LONDON — Reuters Group and Thomson Corp. said Tuesday they have agreed on terms for a merger to create one of the world’s largest financial news providers.
The cash and stock transaction values Reuters at $17.2 billion.
Holders of each Reuters share will be paid $6.99 in cash and 0.16 Thomson-Reuters shares.
The value of the deal is calculated based on Thomson’s closing share price of 48.46 Canadian dollars ($44) on the Toronto Stock Exchange on May 3, the day before the companies announced they were exploring a combination.
Thomson, formally based in Toronto but with its operational head office in Stamford, Conn., would control about 70% of the shares in Thomson-Reuters. The combine will be headed by Tom Glocer, 47, now chief executive of Reuters.
The two companies expect to realize $500 million in savings by the third year.
Reuters trustees, who could have vetoed any takeover, endorsed the deal.
Reuters competes with Thomson and Bloomberg in providing data terminals to the world’s major banks and brokerages. Reuters was the market leader for years before steadily losing ground to Bloomberg.
According to an April report from Inside Market Data Reference, Bloomberg has a 33% share of the market, with Reuters holding 23% and Thomson 11%.
U.S.-traded shares of Thomson rose 16¢ to $42.16 Tuesday, while Reuters’ U.S. shares jumped $2.72, or 3.8%, to $74.34.
The merged companies will have a dual-listed structure.
Thomson will change its name to Thomson-Reuters Corp. and retain current listings on the Toronto Stock Exchange and the New York Stock Exchange.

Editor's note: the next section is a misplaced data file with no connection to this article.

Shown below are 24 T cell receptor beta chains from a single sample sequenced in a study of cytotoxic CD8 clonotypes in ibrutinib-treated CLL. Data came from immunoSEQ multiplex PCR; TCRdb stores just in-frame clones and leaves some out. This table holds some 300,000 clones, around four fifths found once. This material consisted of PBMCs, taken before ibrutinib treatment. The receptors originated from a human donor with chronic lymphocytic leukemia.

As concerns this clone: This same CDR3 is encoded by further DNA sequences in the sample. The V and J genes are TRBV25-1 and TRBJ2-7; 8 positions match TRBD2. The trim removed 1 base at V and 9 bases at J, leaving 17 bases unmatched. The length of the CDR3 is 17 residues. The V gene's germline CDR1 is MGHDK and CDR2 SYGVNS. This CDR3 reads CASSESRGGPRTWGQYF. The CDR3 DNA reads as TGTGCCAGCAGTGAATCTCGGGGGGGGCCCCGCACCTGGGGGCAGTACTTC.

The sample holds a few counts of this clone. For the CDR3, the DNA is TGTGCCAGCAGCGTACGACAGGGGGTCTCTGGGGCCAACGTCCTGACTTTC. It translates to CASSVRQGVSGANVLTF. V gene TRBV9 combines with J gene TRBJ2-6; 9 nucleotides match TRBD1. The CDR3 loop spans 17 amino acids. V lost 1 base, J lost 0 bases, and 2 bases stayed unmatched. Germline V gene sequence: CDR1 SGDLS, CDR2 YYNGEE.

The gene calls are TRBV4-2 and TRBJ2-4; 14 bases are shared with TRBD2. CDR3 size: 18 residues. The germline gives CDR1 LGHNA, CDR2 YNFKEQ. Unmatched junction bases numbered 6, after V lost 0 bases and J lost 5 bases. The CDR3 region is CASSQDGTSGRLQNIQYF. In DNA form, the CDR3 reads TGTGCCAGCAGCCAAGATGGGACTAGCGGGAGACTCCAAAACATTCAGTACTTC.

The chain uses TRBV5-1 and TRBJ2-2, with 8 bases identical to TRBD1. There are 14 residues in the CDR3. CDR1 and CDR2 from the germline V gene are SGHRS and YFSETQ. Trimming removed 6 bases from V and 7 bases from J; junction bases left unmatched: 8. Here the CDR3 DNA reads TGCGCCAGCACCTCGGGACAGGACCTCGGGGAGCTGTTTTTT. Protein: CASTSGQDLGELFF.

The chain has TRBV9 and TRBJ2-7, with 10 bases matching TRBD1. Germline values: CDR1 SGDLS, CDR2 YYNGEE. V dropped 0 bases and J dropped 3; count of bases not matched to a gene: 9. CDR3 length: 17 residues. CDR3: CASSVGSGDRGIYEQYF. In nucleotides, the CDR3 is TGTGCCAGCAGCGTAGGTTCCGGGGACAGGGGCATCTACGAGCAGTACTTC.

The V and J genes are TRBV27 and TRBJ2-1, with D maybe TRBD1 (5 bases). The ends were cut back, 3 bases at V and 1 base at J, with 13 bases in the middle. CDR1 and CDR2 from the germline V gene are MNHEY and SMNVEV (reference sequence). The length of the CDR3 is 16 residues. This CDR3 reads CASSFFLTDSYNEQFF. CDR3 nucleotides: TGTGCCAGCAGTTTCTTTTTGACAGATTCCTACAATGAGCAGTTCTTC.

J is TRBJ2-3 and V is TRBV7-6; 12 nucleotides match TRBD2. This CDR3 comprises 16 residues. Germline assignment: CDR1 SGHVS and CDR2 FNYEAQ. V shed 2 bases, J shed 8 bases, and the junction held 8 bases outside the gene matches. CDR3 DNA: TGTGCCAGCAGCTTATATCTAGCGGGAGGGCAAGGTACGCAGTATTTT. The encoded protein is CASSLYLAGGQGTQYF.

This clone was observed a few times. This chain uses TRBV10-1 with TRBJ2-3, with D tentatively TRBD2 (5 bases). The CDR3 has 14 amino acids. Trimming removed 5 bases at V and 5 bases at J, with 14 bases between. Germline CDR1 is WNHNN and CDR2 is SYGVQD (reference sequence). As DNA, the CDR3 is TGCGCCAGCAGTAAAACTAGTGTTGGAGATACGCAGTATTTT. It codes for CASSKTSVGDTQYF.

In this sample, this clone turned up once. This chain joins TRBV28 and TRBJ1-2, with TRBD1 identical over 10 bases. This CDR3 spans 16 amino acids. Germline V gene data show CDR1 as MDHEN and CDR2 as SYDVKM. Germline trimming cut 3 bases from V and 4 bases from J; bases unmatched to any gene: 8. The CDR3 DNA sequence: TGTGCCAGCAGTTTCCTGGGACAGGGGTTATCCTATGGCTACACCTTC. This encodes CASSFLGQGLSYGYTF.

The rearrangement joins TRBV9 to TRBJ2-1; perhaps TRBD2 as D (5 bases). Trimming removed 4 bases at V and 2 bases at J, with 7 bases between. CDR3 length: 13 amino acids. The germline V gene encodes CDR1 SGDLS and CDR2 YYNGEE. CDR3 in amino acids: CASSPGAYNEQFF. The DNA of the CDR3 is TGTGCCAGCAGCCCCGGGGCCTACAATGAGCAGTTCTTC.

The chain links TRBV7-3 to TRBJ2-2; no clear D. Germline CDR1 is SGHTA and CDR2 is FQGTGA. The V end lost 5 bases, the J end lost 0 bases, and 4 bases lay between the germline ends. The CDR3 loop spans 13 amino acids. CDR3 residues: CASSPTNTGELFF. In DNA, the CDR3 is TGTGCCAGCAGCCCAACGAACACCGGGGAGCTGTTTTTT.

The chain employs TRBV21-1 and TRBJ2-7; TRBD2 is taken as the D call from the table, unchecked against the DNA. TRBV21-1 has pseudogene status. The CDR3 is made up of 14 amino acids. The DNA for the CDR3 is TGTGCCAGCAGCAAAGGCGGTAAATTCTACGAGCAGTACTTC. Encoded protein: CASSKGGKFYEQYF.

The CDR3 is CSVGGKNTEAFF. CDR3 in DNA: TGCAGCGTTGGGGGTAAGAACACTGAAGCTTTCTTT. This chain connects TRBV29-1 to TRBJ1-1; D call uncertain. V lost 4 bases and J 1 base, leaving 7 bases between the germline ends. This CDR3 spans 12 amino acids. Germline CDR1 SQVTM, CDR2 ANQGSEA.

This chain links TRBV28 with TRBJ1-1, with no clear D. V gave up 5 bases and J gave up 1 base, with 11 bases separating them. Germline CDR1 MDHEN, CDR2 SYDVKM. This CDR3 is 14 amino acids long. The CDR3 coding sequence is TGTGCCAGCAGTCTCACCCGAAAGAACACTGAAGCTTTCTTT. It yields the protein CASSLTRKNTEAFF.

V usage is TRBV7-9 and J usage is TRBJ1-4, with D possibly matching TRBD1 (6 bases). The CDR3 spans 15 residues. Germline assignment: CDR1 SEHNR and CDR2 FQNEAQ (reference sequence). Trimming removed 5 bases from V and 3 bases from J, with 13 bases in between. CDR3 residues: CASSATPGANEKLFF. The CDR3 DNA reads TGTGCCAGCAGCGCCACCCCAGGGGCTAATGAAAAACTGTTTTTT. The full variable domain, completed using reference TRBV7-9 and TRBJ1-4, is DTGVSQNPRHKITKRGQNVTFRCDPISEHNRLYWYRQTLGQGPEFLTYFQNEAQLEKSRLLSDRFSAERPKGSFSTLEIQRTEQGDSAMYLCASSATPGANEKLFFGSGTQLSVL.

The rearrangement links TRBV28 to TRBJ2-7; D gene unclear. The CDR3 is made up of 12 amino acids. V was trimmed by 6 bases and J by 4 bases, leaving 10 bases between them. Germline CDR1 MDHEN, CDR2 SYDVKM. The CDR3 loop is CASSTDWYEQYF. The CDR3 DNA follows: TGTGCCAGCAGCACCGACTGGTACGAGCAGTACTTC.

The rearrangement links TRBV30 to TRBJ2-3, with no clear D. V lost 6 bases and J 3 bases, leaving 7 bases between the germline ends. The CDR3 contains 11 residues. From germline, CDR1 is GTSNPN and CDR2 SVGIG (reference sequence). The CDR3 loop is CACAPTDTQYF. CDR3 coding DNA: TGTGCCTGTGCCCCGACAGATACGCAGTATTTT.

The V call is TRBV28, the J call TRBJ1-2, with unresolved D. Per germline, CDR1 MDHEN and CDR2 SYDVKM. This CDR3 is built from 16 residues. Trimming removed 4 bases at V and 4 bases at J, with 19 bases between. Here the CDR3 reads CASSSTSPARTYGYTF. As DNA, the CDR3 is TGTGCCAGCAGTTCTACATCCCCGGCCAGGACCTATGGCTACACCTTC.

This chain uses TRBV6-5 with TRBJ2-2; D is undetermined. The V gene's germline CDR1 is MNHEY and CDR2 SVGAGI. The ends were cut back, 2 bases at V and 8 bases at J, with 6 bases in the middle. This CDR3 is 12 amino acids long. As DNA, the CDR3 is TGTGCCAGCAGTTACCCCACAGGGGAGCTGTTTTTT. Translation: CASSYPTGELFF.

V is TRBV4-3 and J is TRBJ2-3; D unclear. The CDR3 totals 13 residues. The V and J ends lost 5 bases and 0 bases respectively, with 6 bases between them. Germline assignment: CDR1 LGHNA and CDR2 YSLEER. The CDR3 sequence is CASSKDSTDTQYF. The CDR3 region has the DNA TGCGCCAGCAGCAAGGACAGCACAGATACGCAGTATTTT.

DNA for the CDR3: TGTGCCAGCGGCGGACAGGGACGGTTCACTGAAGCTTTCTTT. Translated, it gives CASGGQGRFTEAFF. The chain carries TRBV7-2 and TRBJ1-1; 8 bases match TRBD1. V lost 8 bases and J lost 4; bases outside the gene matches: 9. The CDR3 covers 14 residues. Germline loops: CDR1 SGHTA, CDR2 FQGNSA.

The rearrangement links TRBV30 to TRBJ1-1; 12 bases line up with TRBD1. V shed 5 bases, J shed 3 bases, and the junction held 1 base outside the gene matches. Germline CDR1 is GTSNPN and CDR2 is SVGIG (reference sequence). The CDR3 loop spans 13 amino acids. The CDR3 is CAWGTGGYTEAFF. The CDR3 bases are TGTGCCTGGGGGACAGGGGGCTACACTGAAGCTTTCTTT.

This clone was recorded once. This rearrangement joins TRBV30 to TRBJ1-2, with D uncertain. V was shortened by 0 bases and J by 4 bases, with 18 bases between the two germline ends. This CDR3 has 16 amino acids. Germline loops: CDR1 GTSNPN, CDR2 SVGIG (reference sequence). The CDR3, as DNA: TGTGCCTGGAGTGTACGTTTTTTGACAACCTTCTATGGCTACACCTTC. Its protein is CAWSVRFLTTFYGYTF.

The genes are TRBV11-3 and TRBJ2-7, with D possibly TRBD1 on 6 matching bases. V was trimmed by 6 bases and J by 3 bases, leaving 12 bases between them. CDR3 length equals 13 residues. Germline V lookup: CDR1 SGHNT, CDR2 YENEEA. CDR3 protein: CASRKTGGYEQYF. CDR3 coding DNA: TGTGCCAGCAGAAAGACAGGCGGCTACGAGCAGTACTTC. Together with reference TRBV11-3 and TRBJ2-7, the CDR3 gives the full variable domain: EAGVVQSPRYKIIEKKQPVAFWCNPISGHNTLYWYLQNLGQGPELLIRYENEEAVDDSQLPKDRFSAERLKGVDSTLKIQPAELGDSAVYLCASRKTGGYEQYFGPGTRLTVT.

Thomson-Reuters will apply for its ordinary shares to be listed on the London Stock Exchange and intends to apply for its American Depositary Shares to be listed on Nasdaq.
“The companies will be separate legal entities but will be managed and operated as if they were a single economic enterprise,” the announcement said. “The boards of the two companies will be identical, and the combined business will be managed by a single senior executive management team.”
The combined Thomson Financial unit and Reuters financial and media businesses will be called Reuters.
Thomson’s professional businesses — legal, tax and accounting, scientific and health care — will be branded as Thomson-Reuters Professional.
Woodbridge, the Thomson family holding company that controls roughly 70% of Thomson, will own approximately 53% of the combined business. Other Thomson shareholders will have 23% and Reuters shareholders 24%, the companies said.